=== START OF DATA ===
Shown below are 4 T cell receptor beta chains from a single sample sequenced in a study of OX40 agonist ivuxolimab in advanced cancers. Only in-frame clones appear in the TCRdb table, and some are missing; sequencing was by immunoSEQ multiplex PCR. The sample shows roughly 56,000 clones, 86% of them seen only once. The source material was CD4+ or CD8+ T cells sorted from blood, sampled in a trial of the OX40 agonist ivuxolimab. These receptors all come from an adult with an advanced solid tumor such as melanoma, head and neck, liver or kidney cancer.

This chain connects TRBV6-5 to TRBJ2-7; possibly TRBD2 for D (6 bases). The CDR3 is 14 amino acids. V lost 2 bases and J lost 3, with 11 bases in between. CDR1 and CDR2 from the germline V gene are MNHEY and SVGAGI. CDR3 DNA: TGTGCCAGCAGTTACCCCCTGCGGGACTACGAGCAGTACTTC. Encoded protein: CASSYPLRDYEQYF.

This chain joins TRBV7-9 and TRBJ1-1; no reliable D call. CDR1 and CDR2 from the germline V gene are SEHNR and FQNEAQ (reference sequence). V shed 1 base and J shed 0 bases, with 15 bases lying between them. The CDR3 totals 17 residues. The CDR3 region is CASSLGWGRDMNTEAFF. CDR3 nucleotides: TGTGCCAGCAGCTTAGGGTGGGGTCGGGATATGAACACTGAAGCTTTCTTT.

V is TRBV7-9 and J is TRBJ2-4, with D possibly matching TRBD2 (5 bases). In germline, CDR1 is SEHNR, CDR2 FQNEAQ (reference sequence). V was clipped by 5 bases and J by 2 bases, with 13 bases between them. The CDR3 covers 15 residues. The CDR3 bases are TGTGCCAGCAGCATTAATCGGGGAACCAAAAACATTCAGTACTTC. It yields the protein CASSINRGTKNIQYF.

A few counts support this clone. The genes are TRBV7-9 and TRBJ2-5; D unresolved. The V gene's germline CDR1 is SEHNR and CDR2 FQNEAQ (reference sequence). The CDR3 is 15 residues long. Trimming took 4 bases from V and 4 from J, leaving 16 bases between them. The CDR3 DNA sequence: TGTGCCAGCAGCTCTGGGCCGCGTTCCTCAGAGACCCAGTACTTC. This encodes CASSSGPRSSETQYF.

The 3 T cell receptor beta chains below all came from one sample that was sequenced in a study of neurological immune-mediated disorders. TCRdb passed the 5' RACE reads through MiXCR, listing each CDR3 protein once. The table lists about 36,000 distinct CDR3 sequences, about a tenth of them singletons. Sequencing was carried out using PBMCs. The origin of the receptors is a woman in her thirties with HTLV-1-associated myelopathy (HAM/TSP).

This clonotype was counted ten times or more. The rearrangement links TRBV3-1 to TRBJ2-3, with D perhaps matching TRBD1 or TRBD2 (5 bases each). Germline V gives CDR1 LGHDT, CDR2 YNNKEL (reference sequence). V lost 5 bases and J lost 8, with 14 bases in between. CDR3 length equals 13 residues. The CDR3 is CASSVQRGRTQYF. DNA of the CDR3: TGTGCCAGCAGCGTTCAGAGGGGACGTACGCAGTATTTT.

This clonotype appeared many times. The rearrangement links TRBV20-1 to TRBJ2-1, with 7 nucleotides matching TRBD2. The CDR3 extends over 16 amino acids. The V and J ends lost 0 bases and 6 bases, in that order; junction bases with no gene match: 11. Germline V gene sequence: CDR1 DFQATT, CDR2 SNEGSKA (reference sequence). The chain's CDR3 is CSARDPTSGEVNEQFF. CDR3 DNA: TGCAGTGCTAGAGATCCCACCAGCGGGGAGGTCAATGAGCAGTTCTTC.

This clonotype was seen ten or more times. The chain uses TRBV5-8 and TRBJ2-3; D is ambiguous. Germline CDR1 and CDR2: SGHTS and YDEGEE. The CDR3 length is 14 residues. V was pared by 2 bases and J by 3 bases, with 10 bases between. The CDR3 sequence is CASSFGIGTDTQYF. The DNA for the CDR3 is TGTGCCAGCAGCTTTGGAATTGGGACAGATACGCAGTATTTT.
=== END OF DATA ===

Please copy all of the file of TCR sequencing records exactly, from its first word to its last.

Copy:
Shown below are 4 T cell receptor beta chains from a single sample sequenced in a study of OX40 agonist ivuxolimab in advanced cancers. Only in-frame clones appear in the TCRdb table, and some are missing; sequencing was by immunoSEQ multiplex PCR. The sample shows roughly 56,000 clones, 86% of them seen only once. The source material was CD4+ or CD8+ T cells sorted from blood, sampled in a trial of the OX40 agonist ivuxolimab. These receptors all come from an adult with an advanced solid tumor such as melanoma, head and neck, liver or kidney cancer.

This chain connects TRBV6-5 to TRBJ2-7; possibly TRBD2 for D (6 bases). The CDR3 is 14 amino acids. V lost 2 bases and J lost 3, with 11 bases in between. CDR1 and CDR2 from the germline V gene are MNHEY and SVGAGI. CDR3 DNA: TGTGCCAGCAGTTACCCCCTGCGGGACTACGAGCAGTACTTC. Encoded protein: CASSYPLRDYEQYF.

This chain joins TRBV7-9 and TRBJ1-1; no reliable D call. CDR1 and CDR2 from the germline V gene are SEHNR and FQNEAQ (reference sequence). V shed 1 base and J shed 0 bases, with 15 bases lying between them. The CDR3 totals 17 residues. The CDR3 region is CASSLGWGRDMNTEAFF. CDR3 nucleotides: TGTGCCAGCAGCTTAGGGTGGGGTCGGGATATGAACACTGAAGCTTTCTTT.

V is TRBV7-9 and J is TRBJ2-4, with D possibly matching TRBD2 (5 bases). In germline, CDR1 is SEHNR, CDR2 FQNEAQ (reference sequence). V was clipped by 5 bases and J by 2 bases, with 13 bases between them. The CDR3 covers 15 residues. The CDR3 bases are TGTGCCAGCAGCATTAATCGGGGAACCAAAAACATTCAGTACTTC. It yields the protein CASSINRGTKNIQYF.

A few counts support this clone. The genes are TRBV7-9 and TRBJ2-5; D unresolved. The V gene's germline CDR1 is SEHNR and CDR2 FQNEAQ (reference sequence). The CDR3 is 15 residues long. Trimming took 4 bases from V and 4 from J, leaving 16 bases between them. The CDR3 DNA sequence: TGTGCCAGCAGCTCTGGGCCGCGTTCCTCAGAGACCCAGTACTTC. This encodes CASSSGPRSSETQYF.

The 3 T cell receptor beta chains below all came from one sample that was sequenced in a study of neurological immune-mediated disorders. TCRdb passed the 5' RACE reads through MiXCR, listing each CDR3 protein once. The table lists about 36,000 distinct CDR3 sequences, about a tenth of them singletons. Sequencing was carried out using PBMCs. The origin of the receptors is a woman in her thirties with HTLV-1-associated myelopathy (HAM/TSP).

This clonotype was counted ten times or more. The rearrangement links TRBV3-1 to TRBJ2-3, with D perhaps matching TRBD1 or TRBD2 (5 bases each). Germline V gives CDR1 LGHDT, CDR2 YNNKEL (reference sequence). V lost 5 bases and J lost 8, with 14 bases in between. CDR3 length equals 13 residues. The CDR3 is CASSVQRGRTQYF. DNA of the CDR3: TGTGCCAGCAGCGTTCAGAGGGGACGTACGCAGTATTTT.

This clonotype appeared many times. The rearrangement links TRBV20-1 to TRBJ2-1, with 7 nucleotides matching TRBD2. The CDR3 extends over 16 amino acids. The V and J ends lost 0 bases and 6 bases, in that order; junction bases with no gene match: 11. Germline V gene sequence: CDR1 DFQATT, CDR2 SNEGSKA (reference sequence). The chain's CDR3 is CSARDPTSGEVNEQFF. CDR3 DNA: TGCAGTGCTAGAGATCCCACCAGCGGGGAGGTCAATGAGCAGTTCTTC.

This clonotype was seen ten or more times. The chain uses TRBV5-8 and TRBJ2-3; D is ambiguous. Germline CDR1 and CDR2: SGHTS and YDEGEE. The CDR3 length is 14 residues. V was pared by 2 bases and J by 3 bases, with 10 bases between. The CDR3 sequence is CASSFGIGTDTQYF. The DNA for the CDR3 is TGTGCCAGCAGCTTTGGAATTGGGACAGATACGCAGTATTTT.